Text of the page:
TODAY: ACF activist sues Vkontakte. Teenagers face charges and fines after September protest arrests. PDVSA accuses Gazprombank of bribes. Poroshenko laughs off sanctions. Oil output highest in three decades Russian 2018 arms sales at $19bn. In terms of Internet Freedom, Russia is “not free”.
An activist with Alexei Navalny’s Anti-Corruption Fund is suing Vkontakte for sharing user information with law enforcement officials. Teenagers tell RFE/RL about the aftereffects of their arrests at September protests, including fines and charges for them and their parents. A former official at Venezuelan state oil company PDVSA has named Gazprombank as one of the companies that paid bribes in exchange for preferential treatment. Ukrainian President Petro Poroshenko laughed off new Russian sanctions levied against him as “an honour”.
Rostec, the industrial giant that owns the monopoly arms exporter Rosboronexport, revealed that Russia’s weapons sales totaled $19 billion this year, $6 billion more than 2016 and 2017 sales combined. Russian oil output hit a 30-year-high last month. Rosneft will withdraw its lawsuit against the Sakhalin-1 consortium, having settled the dispute out of court. In spite of US sanctions, Sberbank shares have increased 1.8% in value year-on-year. Half of Russians have an account with the bank.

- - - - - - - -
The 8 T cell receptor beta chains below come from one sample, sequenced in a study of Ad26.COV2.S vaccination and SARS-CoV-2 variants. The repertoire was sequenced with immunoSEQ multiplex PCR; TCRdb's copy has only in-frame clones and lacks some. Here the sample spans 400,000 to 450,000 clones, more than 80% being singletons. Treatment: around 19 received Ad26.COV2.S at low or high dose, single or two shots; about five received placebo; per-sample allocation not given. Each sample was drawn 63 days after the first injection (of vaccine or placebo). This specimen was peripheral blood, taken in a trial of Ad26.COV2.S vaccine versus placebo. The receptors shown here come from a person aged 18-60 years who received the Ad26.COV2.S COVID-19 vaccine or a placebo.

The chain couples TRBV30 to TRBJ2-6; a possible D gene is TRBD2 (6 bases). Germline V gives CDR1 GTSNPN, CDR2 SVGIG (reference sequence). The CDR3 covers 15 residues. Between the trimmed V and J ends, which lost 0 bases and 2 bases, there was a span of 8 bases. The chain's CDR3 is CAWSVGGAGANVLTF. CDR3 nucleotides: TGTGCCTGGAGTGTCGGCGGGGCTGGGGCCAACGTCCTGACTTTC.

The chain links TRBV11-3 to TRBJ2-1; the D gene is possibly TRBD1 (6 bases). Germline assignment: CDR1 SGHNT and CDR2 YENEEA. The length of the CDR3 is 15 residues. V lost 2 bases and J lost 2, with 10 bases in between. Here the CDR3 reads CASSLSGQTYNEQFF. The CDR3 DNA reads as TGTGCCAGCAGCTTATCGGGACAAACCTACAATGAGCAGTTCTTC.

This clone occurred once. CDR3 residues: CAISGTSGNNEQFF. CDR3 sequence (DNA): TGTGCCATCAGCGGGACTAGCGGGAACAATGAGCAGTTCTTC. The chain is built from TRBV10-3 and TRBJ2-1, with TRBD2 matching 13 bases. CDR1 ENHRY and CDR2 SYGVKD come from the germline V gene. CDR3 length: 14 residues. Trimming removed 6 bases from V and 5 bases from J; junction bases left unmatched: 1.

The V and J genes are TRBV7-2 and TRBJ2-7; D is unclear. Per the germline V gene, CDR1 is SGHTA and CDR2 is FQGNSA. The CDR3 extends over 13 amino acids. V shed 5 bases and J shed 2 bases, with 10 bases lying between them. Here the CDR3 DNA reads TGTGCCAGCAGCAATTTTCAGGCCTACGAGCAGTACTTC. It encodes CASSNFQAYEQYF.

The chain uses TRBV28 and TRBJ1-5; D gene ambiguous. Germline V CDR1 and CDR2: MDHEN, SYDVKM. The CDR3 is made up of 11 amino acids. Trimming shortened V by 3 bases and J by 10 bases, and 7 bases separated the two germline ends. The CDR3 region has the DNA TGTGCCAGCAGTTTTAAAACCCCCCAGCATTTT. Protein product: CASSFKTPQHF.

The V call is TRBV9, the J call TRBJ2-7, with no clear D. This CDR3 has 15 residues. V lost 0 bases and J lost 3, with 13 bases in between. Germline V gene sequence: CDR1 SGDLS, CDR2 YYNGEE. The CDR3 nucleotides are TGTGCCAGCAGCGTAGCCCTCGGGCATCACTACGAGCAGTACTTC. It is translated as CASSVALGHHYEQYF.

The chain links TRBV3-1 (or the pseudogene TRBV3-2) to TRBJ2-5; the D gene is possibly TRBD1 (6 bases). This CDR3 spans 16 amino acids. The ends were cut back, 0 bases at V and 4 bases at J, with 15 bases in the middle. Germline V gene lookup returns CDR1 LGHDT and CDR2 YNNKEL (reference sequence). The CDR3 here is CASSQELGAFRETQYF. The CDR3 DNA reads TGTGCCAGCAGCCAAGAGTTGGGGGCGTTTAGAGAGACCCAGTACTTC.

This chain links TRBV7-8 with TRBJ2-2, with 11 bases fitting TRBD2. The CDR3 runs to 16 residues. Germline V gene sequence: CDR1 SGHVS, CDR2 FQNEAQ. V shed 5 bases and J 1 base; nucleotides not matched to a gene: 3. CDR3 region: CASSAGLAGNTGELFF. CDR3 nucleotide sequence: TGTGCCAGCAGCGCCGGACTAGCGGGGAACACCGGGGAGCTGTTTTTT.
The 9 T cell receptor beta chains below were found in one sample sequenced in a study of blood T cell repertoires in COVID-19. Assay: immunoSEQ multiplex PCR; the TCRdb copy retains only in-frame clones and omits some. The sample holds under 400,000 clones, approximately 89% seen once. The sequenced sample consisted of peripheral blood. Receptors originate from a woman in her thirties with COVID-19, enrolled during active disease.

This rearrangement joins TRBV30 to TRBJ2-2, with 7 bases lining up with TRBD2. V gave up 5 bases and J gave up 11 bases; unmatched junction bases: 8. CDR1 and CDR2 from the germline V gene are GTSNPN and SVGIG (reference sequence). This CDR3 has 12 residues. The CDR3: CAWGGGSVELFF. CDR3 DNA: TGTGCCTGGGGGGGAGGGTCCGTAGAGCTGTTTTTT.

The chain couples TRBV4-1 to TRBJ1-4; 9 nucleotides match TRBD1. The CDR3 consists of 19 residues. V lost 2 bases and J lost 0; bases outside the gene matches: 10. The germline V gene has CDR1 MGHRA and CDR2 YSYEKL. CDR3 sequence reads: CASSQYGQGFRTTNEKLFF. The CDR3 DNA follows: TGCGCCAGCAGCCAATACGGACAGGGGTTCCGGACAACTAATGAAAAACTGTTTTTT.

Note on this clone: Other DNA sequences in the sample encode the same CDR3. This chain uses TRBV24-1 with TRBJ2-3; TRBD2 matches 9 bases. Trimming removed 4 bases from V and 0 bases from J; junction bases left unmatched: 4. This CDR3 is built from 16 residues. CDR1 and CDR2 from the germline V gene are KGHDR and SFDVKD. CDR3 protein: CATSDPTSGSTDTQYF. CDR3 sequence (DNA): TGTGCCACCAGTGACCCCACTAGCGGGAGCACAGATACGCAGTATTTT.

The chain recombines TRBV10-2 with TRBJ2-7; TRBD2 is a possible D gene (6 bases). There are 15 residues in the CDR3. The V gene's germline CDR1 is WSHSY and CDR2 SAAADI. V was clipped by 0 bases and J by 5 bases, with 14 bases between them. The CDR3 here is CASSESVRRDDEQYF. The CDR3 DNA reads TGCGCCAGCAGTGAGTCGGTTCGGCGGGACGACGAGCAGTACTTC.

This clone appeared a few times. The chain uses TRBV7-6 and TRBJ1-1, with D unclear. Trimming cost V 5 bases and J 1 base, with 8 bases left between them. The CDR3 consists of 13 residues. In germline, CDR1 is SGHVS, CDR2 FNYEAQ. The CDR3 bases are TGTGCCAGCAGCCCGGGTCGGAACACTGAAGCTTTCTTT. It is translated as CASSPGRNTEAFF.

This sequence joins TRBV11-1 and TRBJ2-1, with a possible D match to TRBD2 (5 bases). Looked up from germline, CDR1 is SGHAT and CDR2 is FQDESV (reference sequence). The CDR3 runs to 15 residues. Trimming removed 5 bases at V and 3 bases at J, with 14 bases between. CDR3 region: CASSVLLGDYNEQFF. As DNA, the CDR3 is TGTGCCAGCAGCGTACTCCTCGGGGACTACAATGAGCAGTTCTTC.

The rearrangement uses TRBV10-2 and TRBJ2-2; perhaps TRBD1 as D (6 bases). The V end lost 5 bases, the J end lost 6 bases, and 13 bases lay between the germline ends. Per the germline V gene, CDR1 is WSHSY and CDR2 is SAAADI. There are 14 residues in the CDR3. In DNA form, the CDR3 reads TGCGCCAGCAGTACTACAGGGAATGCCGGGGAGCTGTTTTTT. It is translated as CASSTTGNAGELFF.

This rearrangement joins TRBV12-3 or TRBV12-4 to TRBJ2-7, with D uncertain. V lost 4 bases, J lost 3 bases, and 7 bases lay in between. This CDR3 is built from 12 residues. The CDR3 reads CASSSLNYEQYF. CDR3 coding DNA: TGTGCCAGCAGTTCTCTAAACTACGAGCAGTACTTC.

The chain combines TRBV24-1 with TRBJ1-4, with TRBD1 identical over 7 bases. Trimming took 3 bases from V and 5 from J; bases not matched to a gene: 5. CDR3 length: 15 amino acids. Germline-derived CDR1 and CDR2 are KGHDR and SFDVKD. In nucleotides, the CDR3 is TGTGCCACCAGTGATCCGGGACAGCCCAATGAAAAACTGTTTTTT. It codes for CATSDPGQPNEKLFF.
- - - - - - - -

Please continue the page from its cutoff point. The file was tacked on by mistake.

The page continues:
Russia’s placement on the World Bank’s annual Doing Business Report climbed four spots to 31st, missing Vladimir Putin’s goal of the top 20, although it has climbed almost 100 places since 2011. Putin promised German business leaders that he would work harder to make the investment climate more comfortable for foreign investors. Russia has fallen on the World Internet Freedom index for six years running, now ranking 53rd out of 65 countries and classified as “not free”.
PHOTO: Russian President Vladimir Putin speaks during a joint news conference with Italian Prime Minister Giuseppe Conte (not pictured) in the Kremlin, in Moscow, Oct. 24, 2018. (POOL)